Police reveal huge scale of money laundering in New Zealand
The Police say more than one billion dollars is generated annually for laundering, primarily from drug and fraud offending in New Zealand.
The New Zealand Police’s Financial Intelligence Unit (FIU) has published an updated assessment of the money laundering and terrorism financing risks the country faces.
The National Risk Assessment helps businesses engaged in financial services better understand the scale and nature of the criminal threats they face.
“The major groups of crimes known to generate money laundering domestically are drug, fraud and tax offending,” the report says. “The FIU estimates that NZ$1.35 billion is generated annually for laundering, primarily from drug and fraud offending.”
However, the report also notes that the transactional value of the practice is likely to be significantly more.
It warns that: “New Zealand faces an unknown scale of money laundering generated from overseas proceeds of crime. The International Monetary Fund (IMF) estimates that approximately 2-5 % of global GDP (approximately US$2 trillion) is proceeds of crime.”
The FIU says the three key areas of known threat from offshore to New Zealand are in transnational organised crime groups linked to New Zealand, such as transnational drug distribution networks; overseas criminal organisations who may seek to move funds through New Zealand and/or New Zealand’s legal structures; and dedicated money laundering networks, which may also seek to move funds through the New Zealand’s financial system or legal structures.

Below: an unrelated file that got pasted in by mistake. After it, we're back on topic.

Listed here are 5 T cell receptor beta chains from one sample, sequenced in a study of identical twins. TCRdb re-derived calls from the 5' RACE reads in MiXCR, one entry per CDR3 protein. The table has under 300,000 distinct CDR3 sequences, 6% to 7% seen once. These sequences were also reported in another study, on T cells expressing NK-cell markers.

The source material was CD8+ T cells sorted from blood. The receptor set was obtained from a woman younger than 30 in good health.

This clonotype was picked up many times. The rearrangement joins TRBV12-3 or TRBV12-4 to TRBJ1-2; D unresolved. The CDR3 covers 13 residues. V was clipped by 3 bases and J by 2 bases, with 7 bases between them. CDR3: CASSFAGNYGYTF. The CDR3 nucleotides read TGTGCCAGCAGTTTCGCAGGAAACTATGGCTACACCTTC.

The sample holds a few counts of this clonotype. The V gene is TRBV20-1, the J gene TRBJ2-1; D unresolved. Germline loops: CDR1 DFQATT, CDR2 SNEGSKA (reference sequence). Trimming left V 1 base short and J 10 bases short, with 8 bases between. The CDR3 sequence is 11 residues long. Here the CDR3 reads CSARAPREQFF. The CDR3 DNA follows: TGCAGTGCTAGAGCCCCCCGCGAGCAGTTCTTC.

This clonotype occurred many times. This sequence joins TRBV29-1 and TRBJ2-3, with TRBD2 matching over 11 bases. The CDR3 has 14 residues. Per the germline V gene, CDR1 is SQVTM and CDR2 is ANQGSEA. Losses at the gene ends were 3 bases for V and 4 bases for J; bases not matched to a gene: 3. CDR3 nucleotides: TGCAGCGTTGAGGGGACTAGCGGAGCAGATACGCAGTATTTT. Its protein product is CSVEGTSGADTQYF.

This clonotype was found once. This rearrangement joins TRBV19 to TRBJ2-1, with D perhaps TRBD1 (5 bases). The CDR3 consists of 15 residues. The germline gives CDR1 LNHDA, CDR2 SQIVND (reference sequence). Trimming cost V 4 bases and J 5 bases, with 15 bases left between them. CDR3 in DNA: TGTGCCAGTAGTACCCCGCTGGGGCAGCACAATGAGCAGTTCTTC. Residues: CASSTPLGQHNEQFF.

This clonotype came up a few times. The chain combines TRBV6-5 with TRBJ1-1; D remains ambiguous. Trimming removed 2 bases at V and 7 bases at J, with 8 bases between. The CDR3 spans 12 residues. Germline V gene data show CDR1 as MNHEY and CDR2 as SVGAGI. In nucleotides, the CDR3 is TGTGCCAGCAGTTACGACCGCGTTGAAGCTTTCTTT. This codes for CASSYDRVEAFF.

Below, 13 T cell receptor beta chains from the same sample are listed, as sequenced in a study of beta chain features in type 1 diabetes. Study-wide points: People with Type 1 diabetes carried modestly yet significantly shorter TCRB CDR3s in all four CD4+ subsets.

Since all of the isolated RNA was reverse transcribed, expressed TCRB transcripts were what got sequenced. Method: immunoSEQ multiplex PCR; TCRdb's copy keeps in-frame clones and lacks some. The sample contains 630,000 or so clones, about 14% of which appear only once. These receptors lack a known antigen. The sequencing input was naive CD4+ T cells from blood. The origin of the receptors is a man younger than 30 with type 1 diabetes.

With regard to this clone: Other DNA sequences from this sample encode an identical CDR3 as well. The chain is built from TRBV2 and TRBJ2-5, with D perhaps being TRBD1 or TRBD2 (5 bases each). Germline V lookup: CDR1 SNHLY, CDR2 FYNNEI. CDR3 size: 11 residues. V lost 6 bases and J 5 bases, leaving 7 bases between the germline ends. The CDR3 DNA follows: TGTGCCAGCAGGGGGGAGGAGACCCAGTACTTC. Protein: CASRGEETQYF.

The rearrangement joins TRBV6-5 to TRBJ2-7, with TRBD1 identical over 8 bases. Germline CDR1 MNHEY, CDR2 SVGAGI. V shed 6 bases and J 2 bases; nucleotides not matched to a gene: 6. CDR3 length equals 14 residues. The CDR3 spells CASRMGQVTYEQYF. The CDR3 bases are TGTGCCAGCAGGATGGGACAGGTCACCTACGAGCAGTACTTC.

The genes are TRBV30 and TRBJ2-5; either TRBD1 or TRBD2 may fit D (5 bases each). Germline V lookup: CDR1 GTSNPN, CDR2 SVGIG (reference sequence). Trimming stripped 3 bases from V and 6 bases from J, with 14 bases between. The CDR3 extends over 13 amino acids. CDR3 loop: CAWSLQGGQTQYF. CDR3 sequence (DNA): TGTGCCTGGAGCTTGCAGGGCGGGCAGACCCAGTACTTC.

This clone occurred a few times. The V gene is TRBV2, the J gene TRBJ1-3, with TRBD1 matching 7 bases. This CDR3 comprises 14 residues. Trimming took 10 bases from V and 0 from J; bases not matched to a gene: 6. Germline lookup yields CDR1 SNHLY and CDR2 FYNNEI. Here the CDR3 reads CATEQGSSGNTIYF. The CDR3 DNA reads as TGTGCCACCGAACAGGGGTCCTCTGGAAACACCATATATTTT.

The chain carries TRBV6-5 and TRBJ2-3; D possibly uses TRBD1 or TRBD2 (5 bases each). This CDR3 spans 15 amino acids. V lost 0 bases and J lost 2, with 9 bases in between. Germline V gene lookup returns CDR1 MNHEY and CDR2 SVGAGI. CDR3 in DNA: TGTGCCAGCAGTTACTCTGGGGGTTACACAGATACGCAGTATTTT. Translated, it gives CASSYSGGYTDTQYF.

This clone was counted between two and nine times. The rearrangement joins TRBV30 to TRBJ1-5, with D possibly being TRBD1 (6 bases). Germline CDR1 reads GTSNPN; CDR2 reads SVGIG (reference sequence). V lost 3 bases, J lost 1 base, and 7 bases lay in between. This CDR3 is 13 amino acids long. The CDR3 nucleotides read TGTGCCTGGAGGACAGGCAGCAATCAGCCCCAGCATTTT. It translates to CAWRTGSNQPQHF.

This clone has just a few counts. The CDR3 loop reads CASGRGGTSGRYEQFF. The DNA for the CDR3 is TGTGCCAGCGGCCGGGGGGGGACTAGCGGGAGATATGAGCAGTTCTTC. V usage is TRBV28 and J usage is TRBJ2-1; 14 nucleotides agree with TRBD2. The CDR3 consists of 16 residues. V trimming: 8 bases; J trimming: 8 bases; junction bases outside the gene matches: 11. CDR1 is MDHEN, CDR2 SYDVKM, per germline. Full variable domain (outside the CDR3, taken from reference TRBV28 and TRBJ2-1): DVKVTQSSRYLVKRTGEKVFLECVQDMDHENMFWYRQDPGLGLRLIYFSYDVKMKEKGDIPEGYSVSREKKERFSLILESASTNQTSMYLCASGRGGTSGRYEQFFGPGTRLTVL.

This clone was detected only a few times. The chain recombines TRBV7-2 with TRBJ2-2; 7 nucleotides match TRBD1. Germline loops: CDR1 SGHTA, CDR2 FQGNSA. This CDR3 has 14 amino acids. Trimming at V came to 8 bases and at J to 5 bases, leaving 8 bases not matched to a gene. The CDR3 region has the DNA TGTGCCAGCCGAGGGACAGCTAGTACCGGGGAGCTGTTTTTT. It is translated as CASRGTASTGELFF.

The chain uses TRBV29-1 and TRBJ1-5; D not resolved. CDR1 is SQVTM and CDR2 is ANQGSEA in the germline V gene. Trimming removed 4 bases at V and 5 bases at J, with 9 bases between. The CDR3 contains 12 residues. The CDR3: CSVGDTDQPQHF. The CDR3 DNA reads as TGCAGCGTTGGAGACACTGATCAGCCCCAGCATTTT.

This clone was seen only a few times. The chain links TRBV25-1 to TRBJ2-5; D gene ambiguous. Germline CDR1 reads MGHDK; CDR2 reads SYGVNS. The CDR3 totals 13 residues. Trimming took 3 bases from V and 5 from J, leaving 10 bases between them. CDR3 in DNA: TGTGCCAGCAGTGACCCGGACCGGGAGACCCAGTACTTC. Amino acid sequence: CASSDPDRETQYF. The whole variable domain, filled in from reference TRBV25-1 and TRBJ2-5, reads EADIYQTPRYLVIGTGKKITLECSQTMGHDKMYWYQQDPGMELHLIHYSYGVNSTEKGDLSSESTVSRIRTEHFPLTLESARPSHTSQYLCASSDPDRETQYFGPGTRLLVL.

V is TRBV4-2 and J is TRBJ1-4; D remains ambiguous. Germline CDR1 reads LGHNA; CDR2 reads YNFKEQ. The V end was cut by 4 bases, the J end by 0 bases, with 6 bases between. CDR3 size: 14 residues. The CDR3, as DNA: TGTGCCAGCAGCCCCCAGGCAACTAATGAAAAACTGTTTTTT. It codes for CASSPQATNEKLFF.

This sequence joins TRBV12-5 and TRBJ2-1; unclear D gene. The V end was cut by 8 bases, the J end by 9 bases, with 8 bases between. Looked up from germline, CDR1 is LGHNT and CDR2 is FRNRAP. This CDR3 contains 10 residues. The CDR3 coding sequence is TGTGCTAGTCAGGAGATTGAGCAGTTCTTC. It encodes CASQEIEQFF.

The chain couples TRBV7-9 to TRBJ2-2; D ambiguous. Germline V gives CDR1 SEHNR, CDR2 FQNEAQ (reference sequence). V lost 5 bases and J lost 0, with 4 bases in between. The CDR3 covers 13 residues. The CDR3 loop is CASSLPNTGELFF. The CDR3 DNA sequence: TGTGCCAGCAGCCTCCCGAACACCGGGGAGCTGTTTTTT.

FIU Manager Andrew Hill says understanding the risk is essential to building an effective national response to money laundering and terrorism financing.
“Even in a comparably safe country like ours, money laundering and terrorism financing harms communities by enabling organised crime to flourish.
“Overseas criminals seeking to mask their illicit funds are also attracted by New Zealand’s reputation as a safe and non-corrupt country.
“We need businesses and service providers to appreciate how and why risks arise. With increased awareness we can more successfully prevent and detect illicit financial activity.”
Last updated on the 16th September 2019